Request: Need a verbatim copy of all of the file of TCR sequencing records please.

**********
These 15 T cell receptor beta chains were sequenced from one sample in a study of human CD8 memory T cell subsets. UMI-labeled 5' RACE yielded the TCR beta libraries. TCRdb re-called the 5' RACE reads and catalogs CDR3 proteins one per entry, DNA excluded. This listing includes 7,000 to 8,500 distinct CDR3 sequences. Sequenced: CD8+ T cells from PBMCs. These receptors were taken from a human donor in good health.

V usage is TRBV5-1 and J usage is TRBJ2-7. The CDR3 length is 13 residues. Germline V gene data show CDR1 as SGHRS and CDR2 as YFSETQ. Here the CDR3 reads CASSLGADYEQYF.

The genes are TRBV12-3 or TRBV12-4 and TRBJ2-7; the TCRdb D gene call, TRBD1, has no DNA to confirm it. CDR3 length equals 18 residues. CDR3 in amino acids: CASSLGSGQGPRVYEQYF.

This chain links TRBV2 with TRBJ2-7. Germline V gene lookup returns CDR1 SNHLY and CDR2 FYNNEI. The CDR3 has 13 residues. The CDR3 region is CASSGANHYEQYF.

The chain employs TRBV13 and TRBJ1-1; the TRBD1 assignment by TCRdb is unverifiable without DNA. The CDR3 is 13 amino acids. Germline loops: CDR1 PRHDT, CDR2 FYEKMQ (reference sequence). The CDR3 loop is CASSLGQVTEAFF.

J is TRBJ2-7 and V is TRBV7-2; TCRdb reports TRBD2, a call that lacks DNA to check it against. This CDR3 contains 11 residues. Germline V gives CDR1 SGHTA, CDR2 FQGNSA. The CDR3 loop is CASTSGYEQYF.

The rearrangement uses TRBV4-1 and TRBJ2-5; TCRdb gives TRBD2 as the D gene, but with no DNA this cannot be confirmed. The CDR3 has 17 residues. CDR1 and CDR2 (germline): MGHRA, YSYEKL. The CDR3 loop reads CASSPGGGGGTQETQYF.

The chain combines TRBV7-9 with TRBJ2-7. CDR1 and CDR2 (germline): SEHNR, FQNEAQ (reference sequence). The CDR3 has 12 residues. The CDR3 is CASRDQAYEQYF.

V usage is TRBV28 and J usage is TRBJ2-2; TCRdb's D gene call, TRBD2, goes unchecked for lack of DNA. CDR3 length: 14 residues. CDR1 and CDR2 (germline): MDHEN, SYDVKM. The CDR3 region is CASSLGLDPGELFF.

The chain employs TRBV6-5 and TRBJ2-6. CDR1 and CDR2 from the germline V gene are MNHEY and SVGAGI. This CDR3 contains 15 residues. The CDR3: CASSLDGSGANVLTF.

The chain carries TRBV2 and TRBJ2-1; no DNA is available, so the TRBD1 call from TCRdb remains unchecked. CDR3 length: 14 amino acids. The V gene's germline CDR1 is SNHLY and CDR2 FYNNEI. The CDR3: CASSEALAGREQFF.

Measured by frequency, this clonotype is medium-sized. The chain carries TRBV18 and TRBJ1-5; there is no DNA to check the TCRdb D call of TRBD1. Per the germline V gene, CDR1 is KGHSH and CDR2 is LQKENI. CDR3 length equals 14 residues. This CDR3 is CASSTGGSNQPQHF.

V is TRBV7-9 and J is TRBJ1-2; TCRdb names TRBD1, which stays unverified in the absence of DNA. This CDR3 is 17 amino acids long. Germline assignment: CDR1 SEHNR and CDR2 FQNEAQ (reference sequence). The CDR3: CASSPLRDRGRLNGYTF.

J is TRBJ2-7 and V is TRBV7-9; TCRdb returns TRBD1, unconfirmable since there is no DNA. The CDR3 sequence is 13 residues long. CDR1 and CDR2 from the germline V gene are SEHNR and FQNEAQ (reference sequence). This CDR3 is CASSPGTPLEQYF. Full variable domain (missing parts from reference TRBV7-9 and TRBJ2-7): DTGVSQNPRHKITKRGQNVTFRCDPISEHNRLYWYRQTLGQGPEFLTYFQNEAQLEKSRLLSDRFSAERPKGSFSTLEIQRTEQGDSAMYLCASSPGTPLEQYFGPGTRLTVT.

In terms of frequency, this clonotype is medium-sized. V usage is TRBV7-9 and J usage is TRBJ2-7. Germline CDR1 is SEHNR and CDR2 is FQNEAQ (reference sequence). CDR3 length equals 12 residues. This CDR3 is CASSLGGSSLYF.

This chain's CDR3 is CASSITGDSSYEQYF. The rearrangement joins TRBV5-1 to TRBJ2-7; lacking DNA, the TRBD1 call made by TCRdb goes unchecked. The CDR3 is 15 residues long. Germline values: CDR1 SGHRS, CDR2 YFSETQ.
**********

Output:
These 15 T cell receptor beta chains were sequenced from one sample in a study of human CD8 memory T cell subsets. UMI-labeled 5' RACE yielded the TCR beta libraries. TCRdb re-called the 5' RACE reads and catalogs CDR3 proteins one per entry, DNA excluded. This listing includes 7,000 to 8,500 distinct CDR3 sequences. Sequenced: CD8+ T cells from PBMCs. These receptors were taken from a human donor in good health.

V usage is TRBV5-1 and J usage is TRBJ2-7. The CDR3 length is 13 residues. Germline V gene data show CDR1 as SGHRS and CDR2 as YFSETQ. Here the CDR3 reads CASSLGADYEQYF.

The genes are TRBV12-3 or TRBV12-4 and TRBJ2-7; the TCRdb D gene call, TRBD1, has no DNA to confirm it. CDR3 length equals 18 residues. CDR3 in amino acids: CASSLGSGQGPRVYEQYF.

This chain links TRBV2 with TRBJ2-7. Germline V gene lookup returns CDR1 SNHLY and CDR2 FYNNEI. The CDR3 has 13 residues. The CDR3 region is CASSGANHYEQYF.

The chain employs TRBV13 and TRBJ1-1; the TRBD1 assignment by TCRdb is unverifiable without DNA. The CDR3 is 13 amino acids. Germline loops: CDR1 PRHDT, CDR2 FYEKMQ (reference sequence). The CDR3 loop is CASSLGQVTEAFF.

J is TRBJ2-7 and V is TRBV7-2; TCRdb reports TRBD2, a call that lacks DNA to check it against. This CDR3 contains 11 residues. Germline V gives CDR1 SGHTA, CDR2 FQGNSA. The CDR3 loop is CASTSGYEQYF.

The rearrangement uses TRBV4-1 and TRBJ2-5; TCRdb gives TRBD2 as the D gene, but with no DNA this cannot be confirmed. The CDR3 has 17 residues. CDR1 and CDR2 (germline): MGHRA, YSYEKL. The CDR3 loop reads CASSPGGGGGTQETQYF.

The chain combines TRBV7-9 with TRBJ2-7. CDR1 and CDR2 (germline): SEHNR, FQNEAQ (reference sequence). The CDR3 has 12 residues. The CDR3 is CASRDQAYEQYF.

V usage is TRBV28 and J usage is TRBJ2-2; TCRdb's D gene call, TRBD2, goes unchecked for lack of DNA. CDR3 length: 14 residues. CDR1 and CDR2 (germline): MDHEN, SYDVKM. The CDR3 region is CASSLGLDPGELFF.

The chain employs TRBV6-5 and TRBJ2-6. CDR1 and CDR2 from the germline V gene are MNHEY and SVGAGI. This CDR3 contains 15 residues. The CDR3: CASSLDGSGANVLTF.

The chain carries TRBV2 and TRBJ2-1; no DNA is available, so the TRBD1 call from TCRdb remains unchecked. CDR3 length: 14 amino acids. The V gene's germline CDR1 is SNHLY and CDR2 FYNNEI. The CDR3: CASSEALAGREQFF.

Measured by frequency, this clonotype is medium-sized. The chain carries TRBV18 and TRBJ1-5; there is no DNA to check the TCRdb D call of TRBD1. Per the germline V gene, CDR1 is KGHSH and CDR2 is LQKENI. CDR3 length equals 14 residues. This CDR3 is CASSTGGSNQPQHF.

V is TRBV7-9 and J is TRBJ1-2; TCRdb names TRBD1, which stays unverified in the absence of DNA. This CDR3 is 17 amino acids long. Germline assignment: CDR1 SEHNR and CDR2 FQNEAQ (reference sequence). The CDR3: CASSPLRDRGRLNGYTF.

J is TRBJ2-7 and V is TRBV7-9; TCRdb returns TRBD1, unconfirmable since there is no DNA. The CDR3 sequence is 13 residues long. CDR1 and CDR2 from the germline V gene are SEHNR and FQNEAQ (reference sequence). This CDR3 is CASSPGTPLEQYF. Full variable domain (missing parts from reference TRBV7-9 and TRBJ2-7): DTGVSQNPRHKITKRGQNVTFRCDPISEHNRLYWYRQTLGQGPEFLTYFQNEAQLEKSRLLSDRFSAERPKGSFSTLEIQRTEQGDSAMYLCASSPGTPLEQYFGPGTRLTVT.

In terms of frequency, this clonotype is medium-sized. V usage is TRBV7-9 and J usage is TRBJ2-7. Germline CDR1 is SEHNR and CDR2 is FQNEAQ (reference sequence). CDR3 length equals 12 residues. This CDR3 is CASSLGGSSLYF.

This chain's CDR3 is CASSITGDSSYEQYF. The rearrangement joins TRBV5-1 to TRBJ2-7; lacking DNA, the TRBD1 call made by TCRdb goes unchecked. The CDR3 is 15 residues long. Germline values: CDR1 SGHRS, CDR2 YFSETQ.